Finding Keane: The Tagger Destroying Cork

Posted on Jun 22, 2011 in News, Street Art

(Note: If you want to pass us any information regarding the taggers mentioned in this article we will respect your request for anonymity as long as the info isn't deliberately aiming to mislead us. Just use the contact button above.)

The probation service in Cork recently announced that prison time will be substituted for community service that involves offenders avoiding jail but spending hours instead removing the mounds of graffiti that is beginning to plague the city.

The distinction must be made of course between tagging and graffiti. The latter often has some artistic merit and the White Street car park is the city's showcase for artists (and as we shall see that does NOT imply that those artists don't tag). That should continue as it brightens up the city.

In fact, there are many drab gaudy wooden hoardings around the city, like those surrounding derelict sites on North Main St., Castle Street and Coal Quay to name a few, that could be brightened up by graffiti artists or preferably a community group.

Tagging: a tiny group of individuals are responsible for the majority of the defacement of public property in Cork

One can only imagine the talk of red tape and insurance if this were to be suggested however - the much-lauded Limerick scheme allowing artists to display their works in the large windows of closed down high street shops never took off here in Cork despite the appeals of artists so naturally expectations are low.

Although tagging is becoming widespread around the city the majority of it can actually be narrowed down to a surprisingly small group of 10-15 individuals who are highly traceable if the authorities really wanted to reign them in.

Well over 8ft above Richmond Hill this isn't the work of some testosterone riddled 15 year old with a flagon of Devil's bit. This is someone who is determined to wreck Cork.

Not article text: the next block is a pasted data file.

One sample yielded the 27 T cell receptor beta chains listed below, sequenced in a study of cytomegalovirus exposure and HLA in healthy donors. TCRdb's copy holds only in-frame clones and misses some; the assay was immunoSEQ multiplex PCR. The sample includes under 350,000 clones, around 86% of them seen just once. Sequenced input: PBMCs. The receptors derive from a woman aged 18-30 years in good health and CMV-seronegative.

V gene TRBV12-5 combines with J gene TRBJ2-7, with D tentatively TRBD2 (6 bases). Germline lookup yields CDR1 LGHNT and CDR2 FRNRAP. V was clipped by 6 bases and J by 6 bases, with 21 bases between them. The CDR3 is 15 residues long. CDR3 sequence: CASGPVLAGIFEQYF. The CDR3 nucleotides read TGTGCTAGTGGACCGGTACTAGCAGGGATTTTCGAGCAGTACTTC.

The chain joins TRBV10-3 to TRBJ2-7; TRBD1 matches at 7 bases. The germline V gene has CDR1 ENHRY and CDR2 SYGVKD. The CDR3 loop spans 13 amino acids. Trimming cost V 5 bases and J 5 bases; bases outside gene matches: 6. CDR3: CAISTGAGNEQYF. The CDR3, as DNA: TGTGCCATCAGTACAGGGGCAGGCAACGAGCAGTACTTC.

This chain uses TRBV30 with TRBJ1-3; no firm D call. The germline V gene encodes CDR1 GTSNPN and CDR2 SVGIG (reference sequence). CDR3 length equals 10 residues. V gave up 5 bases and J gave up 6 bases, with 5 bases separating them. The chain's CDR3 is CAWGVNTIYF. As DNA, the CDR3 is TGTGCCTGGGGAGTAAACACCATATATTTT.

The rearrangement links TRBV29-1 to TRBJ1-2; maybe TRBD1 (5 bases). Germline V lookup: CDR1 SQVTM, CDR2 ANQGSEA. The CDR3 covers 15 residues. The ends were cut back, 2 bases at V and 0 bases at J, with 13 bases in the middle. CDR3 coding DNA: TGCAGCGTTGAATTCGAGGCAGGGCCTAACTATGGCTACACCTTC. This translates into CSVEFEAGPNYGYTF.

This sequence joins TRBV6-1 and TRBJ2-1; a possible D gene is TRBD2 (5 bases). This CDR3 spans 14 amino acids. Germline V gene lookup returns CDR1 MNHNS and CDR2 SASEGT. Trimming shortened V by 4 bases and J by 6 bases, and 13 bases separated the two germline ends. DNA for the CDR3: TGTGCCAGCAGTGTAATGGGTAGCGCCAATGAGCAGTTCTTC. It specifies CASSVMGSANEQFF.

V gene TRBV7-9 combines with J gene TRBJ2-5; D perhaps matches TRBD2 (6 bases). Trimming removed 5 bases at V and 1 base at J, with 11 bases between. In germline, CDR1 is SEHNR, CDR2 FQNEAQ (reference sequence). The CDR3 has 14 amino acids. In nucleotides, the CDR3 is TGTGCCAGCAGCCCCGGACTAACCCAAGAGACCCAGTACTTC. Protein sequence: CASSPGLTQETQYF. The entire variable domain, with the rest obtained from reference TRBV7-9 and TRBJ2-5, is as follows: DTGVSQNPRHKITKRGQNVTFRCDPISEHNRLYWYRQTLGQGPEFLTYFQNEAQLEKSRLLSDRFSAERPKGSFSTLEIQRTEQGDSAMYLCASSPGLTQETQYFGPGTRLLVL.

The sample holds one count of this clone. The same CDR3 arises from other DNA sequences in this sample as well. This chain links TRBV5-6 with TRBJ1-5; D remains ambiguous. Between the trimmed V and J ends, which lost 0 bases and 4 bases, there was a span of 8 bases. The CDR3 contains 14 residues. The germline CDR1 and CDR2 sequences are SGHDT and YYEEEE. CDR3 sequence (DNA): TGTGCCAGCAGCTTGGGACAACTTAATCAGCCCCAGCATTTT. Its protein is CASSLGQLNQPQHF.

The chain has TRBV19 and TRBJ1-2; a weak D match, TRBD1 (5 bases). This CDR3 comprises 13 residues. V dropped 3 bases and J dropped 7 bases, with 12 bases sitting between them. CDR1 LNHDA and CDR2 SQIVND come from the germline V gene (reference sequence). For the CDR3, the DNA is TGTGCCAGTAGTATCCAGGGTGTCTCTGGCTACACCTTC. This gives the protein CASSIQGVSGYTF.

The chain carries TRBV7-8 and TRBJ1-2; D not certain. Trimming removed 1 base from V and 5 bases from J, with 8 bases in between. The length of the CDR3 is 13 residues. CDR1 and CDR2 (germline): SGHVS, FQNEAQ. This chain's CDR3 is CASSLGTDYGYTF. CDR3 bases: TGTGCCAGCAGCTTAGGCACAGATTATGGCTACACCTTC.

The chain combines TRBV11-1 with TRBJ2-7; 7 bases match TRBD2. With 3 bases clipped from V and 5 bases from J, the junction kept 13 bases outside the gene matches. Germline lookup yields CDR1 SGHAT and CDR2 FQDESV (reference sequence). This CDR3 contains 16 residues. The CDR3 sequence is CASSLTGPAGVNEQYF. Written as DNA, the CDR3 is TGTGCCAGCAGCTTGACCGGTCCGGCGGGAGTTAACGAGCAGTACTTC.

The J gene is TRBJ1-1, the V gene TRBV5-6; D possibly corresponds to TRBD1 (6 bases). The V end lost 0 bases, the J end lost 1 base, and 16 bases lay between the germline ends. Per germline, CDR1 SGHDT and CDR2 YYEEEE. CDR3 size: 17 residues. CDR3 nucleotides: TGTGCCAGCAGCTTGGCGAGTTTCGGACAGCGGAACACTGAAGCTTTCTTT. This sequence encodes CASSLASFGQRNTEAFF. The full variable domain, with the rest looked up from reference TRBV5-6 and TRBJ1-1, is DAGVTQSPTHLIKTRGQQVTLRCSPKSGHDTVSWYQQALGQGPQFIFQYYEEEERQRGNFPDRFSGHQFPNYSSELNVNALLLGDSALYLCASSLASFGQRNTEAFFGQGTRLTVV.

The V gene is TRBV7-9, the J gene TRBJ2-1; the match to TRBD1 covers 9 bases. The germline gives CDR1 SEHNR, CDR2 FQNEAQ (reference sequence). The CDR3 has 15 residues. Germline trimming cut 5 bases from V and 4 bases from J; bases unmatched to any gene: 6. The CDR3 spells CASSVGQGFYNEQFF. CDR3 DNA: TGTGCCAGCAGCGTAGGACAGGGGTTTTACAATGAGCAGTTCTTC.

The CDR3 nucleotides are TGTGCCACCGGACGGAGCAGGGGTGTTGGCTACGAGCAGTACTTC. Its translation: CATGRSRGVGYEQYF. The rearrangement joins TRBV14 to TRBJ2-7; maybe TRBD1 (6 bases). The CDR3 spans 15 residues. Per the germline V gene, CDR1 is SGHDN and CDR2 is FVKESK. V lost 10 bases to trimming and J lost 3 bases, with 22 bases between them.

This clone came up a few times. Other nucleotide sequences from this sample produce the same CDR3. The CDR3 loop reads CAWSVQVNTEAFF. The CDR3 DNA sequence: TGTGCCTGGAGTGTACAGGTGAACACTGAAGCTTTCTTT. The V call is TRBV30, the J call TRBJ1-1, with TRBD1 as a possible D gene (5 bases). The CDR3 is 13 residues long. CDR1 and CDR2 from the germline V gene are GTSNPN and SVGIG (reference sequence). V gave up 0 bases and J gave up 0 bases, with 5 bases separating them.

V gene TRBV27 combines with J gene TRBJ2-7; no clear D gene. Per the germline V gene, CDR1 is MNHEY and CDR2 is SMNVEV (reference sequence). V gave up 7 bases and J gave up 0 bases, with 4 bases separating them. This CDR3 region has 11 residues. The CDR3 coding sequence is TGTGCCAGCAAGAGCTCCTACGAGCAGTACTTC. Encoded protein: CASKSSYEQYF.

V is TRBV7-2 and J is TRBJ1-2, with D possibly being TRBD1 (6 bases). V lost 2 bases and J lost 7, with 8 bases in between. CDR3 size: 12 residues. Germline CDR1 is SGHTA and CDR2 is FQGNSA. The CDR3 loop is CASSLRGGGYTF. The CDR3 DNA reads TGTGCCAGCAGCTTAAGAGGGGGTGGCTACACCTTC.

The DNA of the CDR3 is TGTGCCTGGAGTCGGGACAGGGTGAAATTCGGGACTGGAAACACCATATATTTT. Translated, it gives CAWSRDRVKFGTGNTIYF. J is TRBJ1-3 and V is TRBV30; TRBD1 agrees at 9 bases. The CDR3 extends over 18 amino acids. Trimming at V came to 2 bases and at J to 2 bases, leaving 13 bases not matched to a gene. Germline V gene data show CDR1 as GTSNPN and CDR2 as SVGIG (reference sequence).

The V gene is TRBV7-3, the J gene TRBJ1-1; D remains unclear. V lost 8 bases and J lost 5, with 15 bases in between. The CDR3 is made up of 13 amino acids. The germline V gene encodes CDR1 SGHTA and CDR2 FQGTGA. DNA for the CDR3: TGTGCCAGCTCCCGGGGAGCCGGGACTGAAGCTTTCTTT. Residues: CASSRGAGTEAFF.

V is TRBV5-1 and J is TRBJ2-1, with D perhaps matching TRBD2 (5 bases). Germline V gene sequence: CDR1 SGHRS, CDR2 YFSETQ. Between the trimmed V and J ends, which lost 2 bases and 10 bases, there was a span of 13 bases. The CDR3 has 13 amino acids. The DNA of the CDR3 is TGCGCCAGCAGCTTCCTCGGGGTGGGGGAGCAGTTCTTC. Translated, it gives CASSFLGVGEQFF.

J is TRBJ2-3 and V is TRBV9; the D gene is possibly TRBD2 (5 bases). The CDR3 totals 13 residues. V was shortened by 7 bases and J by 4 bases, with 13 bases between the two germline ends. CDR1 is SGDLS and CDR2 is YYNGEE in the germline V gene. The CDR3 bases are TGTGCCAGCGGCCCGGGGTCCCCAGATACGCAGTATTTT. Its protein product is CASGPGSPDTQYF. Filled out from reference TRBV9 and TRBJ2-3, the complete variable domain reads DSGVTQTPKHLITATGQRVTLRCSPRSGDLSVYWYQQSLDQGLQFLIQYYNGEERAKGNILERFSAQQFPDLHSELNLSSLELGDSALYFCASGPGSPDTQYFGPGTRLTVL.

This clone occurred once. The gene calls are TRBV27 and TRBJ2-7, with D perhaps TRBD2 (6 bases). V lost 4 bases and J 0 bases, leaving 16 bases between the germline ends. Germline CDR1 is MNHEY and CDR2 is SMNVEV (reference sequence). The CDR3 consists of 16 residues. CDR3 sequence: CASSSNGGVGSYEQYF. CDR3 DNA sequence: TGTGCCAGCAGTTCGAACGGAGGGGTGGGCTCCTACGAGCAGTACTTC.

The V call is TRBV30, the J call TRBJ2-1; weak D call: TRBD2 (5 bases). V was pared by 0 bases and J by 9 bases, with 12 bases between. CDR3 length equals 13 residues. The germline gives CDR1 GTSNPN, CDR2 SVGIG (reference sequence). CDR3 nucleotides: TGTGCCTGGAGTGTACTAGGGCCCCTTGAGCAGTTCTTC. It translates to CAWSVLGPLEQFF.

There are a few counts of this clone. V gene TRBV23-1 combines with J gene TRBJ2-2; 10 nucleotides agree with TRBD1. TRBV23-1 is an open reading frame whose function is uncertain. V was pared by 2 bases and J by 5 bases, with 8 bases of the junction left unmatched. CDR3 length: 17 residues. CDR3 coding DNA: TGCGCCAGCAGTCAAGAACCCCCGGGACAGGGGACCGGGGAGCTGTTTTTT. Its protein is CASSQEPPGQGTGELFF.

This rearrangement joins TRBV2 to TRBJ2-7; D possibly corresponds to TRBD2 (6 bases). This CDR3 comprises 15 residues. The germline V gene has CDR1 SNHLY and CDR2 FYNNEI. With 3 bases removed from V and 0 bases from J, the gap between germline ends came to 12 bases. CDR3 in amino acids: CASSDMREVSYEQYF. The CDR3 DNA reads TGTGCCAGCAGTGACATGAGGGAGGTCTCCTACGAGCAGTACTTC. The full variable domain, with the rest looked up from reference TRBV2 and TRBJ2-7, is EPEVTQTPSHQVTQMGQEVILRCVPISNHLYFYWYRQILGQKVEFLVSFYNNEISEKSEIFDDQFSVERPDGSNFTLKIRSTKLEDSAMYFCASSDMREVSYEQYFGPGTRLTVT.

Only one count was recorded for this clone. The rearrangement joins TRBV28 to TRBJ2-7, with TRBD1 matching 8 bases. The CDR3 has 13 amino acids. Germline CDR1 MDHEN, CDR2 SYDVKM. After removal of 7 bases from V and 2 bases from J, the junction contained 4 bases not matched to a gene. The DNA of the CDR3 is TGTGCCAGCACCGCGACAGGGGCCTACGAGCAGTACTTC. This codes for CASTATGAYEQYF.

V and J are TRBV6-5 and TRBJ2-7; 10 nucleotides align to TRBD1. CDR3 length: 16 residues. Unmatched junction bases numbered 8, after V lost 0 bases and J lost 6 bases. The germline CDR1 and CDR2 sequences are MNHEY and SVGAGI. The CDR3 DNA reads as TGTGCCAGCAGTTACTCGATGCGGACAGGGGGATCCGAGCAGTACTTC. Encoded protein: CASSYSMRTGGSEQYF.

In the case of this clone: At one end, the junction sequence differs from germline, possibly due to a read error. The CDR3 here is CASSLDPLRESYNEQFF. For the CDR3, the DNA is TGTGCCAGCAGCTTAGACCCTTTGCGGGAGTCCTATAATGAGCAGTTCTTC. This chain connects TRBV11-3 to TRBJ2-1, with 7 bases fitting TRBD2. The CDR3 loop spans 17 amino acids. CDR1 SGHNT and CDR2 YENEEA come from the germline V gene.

Responsibility for nabbing taggers falls into the hands of City Council rather than the Gardaí so its advantage taggers for starters with the corpo so under-resourced with limited hours. And we should make it clear that while "Natalie luvz Jaysin 4evur" graffiti is annoying the taggers we are talking about here are people who have hundreds tags in the city centre and not some gomey scobe with a leaky biro.



"A referral for Graffiti removal work can be made by emailing .(JavaScript must be enabled to view this email address)
If emailing please ensure the subject title of you email is “Graffiti
Referral”. Include the contact details of a representative of  your organisation and the full address of the location where Graffiti needs to be removed."

But while catching them red handed or purple handed, or whatever colour spray can they happen to be destroying Cork with at the time, is almost impossible without much larger budgets and link ups with CCTV, the internet provides a wealth of incriminating evidence if only the authorities would take interest.

For example, most people in the city will have seen the unsightly tags 'Keane' and 'Nash' - always within a few feet of each other regularly defacing age-old brick or historic limestone walls that even after cleaning will bear the scars of this childish persuit to replacate eighties American ghetto culture.

We don't believe that 'Keane' is a Corkonian nor do we believe that his name is actually Keane.


These langers tag all round them in a phoney competition with other 'crews' and then congratulate each other online in cringy American ghetto lingo and toe-curling comments.

Watch out around town and places like the South Link and Lee Fields for the letters RTM (Rattles the Most - the rattle referring to metal 'pea' inside the spray can) and others like DPK - these are the two main groups who try to deface as much of the city as possible with spray paint.

Removing tags leaves permanent damage on buildings like this vacant coffee dock on South Mall.